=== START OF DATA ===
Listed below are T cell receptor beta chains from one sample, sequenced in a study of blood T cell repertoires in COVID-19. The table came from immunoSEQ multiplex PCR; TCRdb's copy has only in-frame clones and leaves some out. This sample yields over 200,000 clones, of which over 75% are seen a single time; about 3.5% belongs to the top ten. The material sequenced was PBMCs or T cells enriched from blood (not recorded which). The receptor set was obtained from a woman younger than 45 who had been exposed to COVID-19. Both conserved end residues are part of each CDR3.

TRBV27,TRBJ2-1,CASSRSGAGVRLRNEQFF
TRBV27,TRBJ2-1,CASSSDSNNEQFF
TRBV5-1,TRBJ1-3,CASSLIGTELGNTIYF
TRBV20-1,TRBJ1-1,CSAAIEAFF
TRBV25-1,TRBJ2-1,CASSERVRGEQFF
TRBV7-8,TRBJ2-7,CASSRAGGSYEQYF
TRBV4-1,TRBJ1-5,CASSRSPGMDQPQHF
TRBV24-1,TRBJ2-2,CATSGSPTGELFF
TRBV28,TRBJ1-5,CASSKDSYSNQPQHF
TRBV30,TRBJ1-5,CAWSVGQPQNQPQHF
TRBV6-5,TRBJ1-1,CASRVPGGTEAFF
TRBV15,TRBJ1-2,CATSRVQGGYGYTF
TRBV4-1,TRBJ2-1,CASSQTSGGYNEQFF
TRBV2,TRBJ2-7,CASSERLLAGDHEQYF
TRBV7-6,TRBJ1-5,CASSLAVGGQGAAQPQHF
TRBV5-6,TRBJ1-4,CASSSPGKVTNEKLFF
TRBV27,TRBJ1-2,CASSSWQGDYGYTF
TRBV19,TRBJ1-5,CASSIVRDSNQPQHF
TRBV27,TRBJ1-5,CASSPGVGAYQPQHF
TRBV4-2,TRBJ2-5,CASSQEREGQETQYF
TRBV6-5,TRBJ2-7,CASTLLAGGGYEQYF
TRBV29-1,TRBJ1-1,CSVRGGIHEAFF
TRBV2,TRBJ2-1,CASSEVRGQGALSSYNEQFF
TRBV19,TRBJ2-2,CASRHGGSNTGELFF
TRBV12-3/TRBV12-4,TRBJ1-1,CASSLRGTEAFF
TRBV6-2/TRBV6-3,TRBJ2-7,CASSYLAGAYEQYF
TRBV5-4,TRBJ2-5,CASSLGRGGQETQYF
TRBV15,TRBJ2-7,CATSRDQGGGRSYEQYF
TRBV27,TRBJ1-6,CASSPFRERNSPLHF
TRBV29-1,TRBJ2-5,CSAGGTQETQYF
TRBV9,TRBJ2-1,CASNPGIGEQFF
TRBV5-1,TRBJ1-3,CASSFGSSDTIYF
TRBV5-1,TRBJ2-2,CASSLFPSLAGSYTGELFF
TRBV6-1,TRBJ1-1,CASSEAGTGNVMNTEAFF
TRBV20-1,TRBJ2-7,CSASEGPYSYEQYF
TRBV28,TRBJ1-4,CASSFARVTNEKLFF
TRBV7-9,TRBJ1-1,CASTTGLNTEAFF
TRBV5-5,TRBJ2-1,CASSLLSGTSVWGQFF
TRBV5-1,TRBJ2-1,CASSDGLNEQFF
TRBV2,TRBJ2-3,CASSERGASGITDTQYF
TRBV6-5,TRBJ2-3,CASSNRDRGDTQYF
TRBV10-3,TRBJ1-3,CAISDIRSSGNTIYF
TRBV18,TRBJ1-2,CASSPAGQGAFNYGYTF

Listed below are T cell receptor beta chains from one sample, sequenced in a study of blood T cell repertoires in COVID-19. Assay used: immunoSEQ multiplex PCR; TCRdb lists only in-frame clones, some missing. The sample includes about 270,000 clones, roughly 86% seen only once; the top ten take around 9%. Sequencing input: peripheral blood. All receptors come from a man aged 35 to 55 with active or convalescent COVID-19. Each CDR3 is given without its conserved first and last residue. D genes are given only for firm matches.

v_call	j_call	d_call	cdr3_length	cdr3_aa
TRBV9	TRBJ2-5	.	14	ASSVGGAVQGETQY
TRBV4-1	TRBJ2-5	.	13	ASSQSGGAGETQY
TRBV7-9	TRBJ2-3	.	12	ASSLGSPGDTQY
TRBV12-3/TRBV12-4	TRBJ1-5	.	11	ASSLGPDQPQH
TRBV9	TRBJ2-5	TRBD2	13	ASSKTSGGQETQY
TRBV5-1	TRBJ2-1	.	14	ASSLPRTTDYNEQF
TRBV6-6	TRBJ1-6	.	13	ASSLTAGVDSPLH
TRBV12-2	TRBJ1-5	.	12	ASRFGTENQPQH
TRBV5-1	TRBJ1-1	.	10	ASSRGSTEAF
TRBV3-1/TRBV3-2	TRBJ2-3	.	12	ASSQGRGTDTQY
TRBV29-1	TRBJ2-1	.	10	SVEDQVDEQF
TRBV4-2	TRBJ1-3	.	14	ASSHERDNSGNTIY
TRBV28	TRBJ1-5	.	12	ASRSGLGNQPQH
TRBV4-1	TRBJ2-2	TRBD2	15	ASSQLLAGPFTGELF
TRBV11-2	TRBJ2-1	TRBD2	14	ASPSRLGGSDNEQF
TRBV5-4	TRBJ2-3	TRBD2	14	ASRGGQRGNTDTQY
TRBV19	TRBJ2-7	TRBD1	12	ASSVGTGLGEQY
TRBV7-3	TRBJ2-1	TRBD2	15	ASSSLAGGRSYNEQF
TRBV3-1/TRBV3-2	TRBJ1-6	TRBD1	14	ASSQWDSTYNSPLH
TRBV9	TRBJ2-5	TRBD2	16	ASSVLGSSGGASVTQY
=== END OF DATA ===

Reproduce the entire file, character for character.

Listed below are T cell receptor beta chains from one sample, sequenced in a study of blood T cell repertoires in COVID-19. The table came from immunoSEQ multiplex PCR; TCRdb's copy has only in-frame clones and leaves some out. This sample yields over 200,000 clones, of which over 75% are seen a single time; about 3.5% belongs to the top ten. The material sequenced was PBMCs or T cells enriched from blood (not recorded which). The receptor set was obtained from a woman younger than 45 who had been exposed to COVID-19. Both conserved end residues are part of each CDR3.

TRBV27,TRBJ2-1,CASSRSGAGVRLRNEQFF
TRBV27,TRBJ2-1,CASSSDSNNEQFF
TRBV5-1,TRBJ1-3,CASSLIGTELGNTIYF
TRBV20-1,TRBJ1-1,CSAAIEAFF
TRBV25-1,TRBJ2-1,CASSERVRGEQFF
TRBV7-8,TRBJ2-7,CASSRAGGSYEQYF
TRBV4-1,TRBJ1-5,CASSRSPGMDQPQHF
TRBV24-1,TRBJ2-2,CATSGSPTGELFF
TRBV28,TRBJ1-5,CASSKDSYSNQPQHF
TRBV30,TRBJ1-5,CAWSVGQPQNQPQHF
TRBV6-5,TRBJ1-1,CASRVPGGTEAFF
TRBV15,TRBJ1-2,CATSRVQGGYGYTF
TRBV4-1,TRBJ2-1,CASSQTSGGYNEQFF
TRBV2,TRBJ2-7,CASSERLLAGDHEQYF
TRBV7-6,TRBJ1-5,CASSLAVGGQGAAQPQHF
TRBV5-6,TRBJ1-4,CASSSPGKVTNEKLFF
TRBV27,TRBJ1-2,CASSSWQGDYGYTF
TRBV19,TRBJ1-5,CASSIVRDSNQPQHF
TRBV27,TRBJ1-5,CASSPGVGAYQPQHF
TRBV4-2,TRBJ2-5,CASSQEREGQETQYF
TRBV6-5,TRBJ2-7,CASTLLAGGGYEQYF
TRBV29-1,TRBJ1-1,CSVRGGIHEAFF
TRBV2,TRBJ2-1,CASSEVRGQGALSSYNEQFF
TRBV19,TRBJ2-2,CASRHGGSNTGELFF
TRBV12-3/TRBV12-4,TRBJ1-1,CASSLRGTEAFF
TRBV6-2/TRBV6-3,TRBJ2-7,CASSYLAGAYEQYF
TRBV5-4,TRBJ2-5,CASSLGRGGQETQYF
TRBV15,TRBJ2-7,CATSRDQGGGRSYEQYF
TRBV27,TRBJ1-6,CASSPFRERNSPLHF
TRBV29-1,TRBJ2-5,CSAGGTQETQYF
TRBV9,TRBJ2-1,CASNPGIGEQFF
TRBV5-1,TRBJ1-3,CASSFGSSDTIYF
TRBV5-1,TRBJ2-2,CASSLFPSLAGSYTGELFF
TRBV6-1,TRBJ1-1,CASSEAGTGNVMNTEAFF
TRBV20-1,TRBJ2-7,CSASEGPYSYEQYF
TRBV28,TRBJ1-4,CASSFARVTNEKLFF
TRBV7-9,TRBJ1-1,CASTTGLNTEAFF
TRBV5-5,TRBJ2-1,CASSLLSGTSVWGQFF
TRBV5-1,TRBJ2-1,CASSDGLNEQFF
TRBV2,TRBJ2-3,CASSERGASGITDTQYF
TRBV6-5,TRBJ2-3,CASSNRDRGDTQYF
TRBV10-3,TRBJ1-3,CAISDIRSSGNTIYF
TRBV18,TRBJ1-2,CASSPAGQGAFNYGYTF

Listed below are T cell receptor beta chains from one sample, sequenced in a study of blood T cell repertoires in COVID-19. Assay used: immunoSEQ multiplex PCR; TCRdb lists only in-frame clones, some missing. The sample includes about 270,000 clones, roughly 86% seen only once; the top ten take around 9%. Sequencing input: peripheral blood. All receptors come from a man aged 35 to 55 with active or convalescent COVID-19. Each CDR3 is given without its conserved first and last residue. D genes are given only for firm matches.

v_call	j_call	d_call	cdr3_length	cdr3_aa
TRBV9	TRBJ2-5	.	14	ASSVGGAVQGETQY
TRBV4-1	TRBJ2-5	.	13	ASSQSGGAGETQY
TRBV7-9	TRBJ2-3	.	12	ASSLGSPGDTQY
TRBV12-3/TRBV12-4	TRBJ1-5	.	11	ASSLGPDQPQH
TRBV9	TRBJ2-5	TRBD2	13	ASSKTSGGQETQY
TRBV5-1	TRBJ2-1	.	14	ASSLPRTTDYNEQF
TRBV6-6	TRBJ1-6	.	13	ASSLTAGVDSPLH
TRBV12-2	TRBJ1-5	.	12	ASRFGTENQPQH
TRBV5-1	TRBJ1-1	.	10	ASSRGSTEAF
TRBV3-1/TRBV3-2	TRBJ2-3	.	12	ASSQGRGTDTQY
TRBV29-1	TRBJ2-1	.	10	SVEDQVDEQF
TRBV4-2	TRBJ1-3	.	14	ASSHERDNSGNTIY
TRBV28	TRBJ1-5	.	12	ASRSGLGNQPQH
TRBV4-1	TRBJ2-2	TRBD2	15	ASSQLLAGPFTGELF
TRBV11-2	TRBJ2-1	TRBD2	14	ASPSRLGGSDNEQF
TRBV5-4	TRBJ2-3	TRBD2	14	ASRGGQRGNTDTQY
TRBV19	TRBJ2-7	TRBD1	12	ASSVGTGLGEQY
TRBV7-3	TRBJ2-1	TRBD2	15	ASSSLAGGRSYNEQF
TRBV3-1/TRBV3-2	TRBJ1-6	TRBD1	14	ASSQWDSTYNSPLH
TRBV9	TRBJ2-5	TRBD2	16	ASSVLGSSGGASVTQY